When you are studying for your naturalization interview, the website of the US Citizenship and Immigration Services is an invaluable resource, as they have all the information you need to know on the test, as well as downloadable flashcards, vocabulary lists, and self-test opportunities. You can read several different information booklets that will give you all the information you need to know to pass the test. There is a booklet titled “Learn About the United States” that will tell you all the answers to the questions on the test, and a pocket study guide that will help you to learn all the necessary information. There is even an informative video that shows how the interview might go and what will be required of you, and another one that will teach you about the whole process of becoming a US citizen. You can either download the booklets etc. or pick up paper copies from an Immigration office near you.
If English is not your native language, it can be very difficult to learn all the necessary information on your own. Many communities offer evening classes (some communities offer free classes, some do not) on passing your naturalization interview. You can learn everything from reading and writing English to the history of the United States, how the government works, and who the current government leaders are. These classes can be invaluable, as they cover all the material that is on the naturalization test, and you have a great resource in your teacher if you have questions or concerns. You will be asked to complete homework assignments that will help to prepare you to pass the written part of the test, and to practice spoken English so that you will be able to get through the interview and communicate well. In most communities the classes are free, and in many you may take the course more than once if you feel you need to.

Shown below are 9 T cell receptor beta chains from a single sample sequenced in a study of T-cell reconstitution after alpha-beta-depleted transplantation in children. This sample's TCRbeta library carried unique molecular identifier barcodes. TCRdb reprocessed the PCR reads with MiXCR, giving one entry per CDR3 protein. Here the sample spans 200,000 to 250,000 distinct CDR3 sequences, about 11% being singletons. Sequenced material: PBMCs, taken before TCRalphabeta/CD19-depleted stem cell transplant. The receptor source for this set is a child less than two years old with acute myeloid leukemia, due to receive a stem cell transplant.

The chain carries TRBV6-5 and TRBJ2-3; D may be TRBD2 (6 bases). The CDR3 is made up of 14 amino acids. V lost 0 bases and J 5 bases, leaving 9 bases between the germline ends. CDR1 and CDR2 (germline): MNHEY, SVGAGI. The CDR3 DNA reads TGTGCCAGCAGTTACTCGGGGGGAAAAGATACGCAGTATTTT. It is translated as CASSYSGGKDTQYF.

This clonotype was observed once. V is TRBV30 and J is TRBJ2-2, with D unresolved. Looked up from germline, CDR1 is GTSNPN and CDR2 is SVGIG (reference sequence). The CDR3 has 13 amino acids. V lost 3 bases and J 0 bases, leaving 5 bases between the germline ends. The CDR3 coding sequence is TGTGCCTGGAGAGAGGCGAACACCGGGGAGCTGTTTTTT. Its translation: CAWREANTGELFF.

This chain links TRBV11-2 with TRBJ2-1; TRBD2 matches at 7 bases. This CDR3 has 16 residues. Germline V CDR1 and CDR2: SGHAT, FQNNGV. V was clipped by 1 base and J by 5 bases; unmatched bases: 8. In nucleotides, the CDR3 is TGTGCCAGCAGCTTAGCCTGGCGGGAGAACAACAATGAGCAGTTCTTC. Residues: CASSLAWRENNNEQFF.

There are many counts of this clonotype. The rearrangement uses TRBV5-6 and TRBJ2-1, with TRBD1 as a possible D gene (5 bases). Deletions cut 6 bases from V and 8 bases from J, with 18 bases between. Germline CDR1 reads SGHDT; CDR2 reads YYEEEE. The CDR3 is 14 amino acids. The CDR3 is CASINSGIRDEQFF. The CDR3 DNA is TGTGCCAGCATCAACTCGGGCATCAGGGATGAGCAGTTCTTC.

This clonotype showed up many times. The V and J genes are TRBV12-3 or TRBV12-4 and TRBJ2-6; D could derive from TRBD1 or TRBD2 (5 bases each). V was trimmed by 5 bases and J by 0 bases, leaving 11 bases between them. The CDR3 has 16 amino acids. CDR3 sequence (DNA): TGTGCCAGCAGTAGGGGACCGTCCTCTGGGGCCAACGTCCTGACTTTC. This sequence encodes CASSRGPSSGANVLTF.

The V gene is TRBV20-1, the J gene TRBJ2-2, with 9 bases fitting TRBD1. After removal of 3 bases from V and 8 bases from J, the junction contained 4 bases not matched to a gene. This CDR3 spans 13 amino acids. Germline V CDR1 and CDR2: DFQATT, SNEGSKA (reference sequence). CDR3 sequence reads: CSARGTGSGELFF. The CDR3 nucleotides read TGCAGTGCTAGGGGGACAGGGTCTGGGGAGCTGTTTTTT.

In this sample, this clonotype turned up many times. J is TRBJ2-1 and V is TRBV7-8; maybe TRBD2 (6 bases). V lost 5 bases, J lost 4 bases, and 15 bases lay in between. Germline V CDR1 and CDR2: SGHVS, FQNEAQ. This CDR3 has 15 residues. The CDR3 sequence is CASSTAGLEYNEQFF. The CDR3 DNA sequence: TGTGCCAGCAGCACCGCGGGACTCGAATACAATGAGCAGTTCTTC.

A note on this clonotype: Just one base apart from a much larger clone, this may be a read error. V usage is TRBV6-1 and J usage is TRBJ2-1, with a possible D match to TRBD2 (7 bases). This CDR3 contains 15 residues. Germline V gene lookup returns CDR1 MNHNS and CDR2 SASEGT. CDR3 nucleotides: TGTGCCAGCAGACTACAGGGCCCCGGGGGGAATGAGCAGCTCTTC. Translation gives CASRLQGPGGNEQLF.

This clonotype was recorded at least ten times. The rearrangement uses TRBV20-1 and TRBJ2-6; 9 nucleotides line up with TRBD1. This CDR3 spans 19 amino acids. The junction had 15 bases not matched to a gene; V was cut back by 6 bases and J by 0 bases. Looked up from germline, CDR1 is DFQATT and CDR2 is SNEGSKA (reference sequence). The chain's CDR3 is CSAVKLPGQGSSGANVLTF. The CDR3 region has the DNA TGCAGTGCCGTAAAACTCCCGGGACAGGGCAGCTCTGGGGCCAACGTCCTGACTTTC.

Even if you are taking evening classes, you will also want to put in some time studying on your own. Maybe you can take your study materials with you to work and go over a few flash cards or a few civics questions during your break time. If you know other people going through the same process, you can quiz each other or set up study groups so that you can all get together and learn the material. You could ask your family members to help by quizzing you at home – remember, there are 100 possible questions on the civics portion of the test, and you have to know the answers to all of them, since you can’t know beforehand which ten questions you will be asked.
One of the best ways to learn to write English is to write it. In order to pass the written part of your exam, you need to make sure that you can write legibly, so that the examiner can clearly read what you have written. The only way for that to happen is to practice. Every chance you get to write something down, do it. If it doesn’t look clear enough to you, rewrite it until it is. When you are actually taking the test, try not to let your nerves get the better of you, write slowly and carefully, and make sure that you don’t skip any of the words in the sentence.
Likewise, when you are reading the sentences aloud, make sure that you read slowly and clearly and don’t skip any words or add any words. Say only what is on the paper, as exactly as you can. This is usually the least stressful part of the exam, and most people do quite well on it.
If things don’t go well and you fail some aspect of your English test or your civics test, don’t give up. You will be able to retake the tests between 60 and 90 days from the date you failed them. During this time, you really need to make sure to study, to go over the information with someone whose English skills are good so that they can tell you where you are making mistakes, and make sure you know the answers to all 100 civics questions. If you make the effort, chances are you will do better the second time around.
The very last step is taking your oath of citizenship. Once that is done, you are officially a US citizen.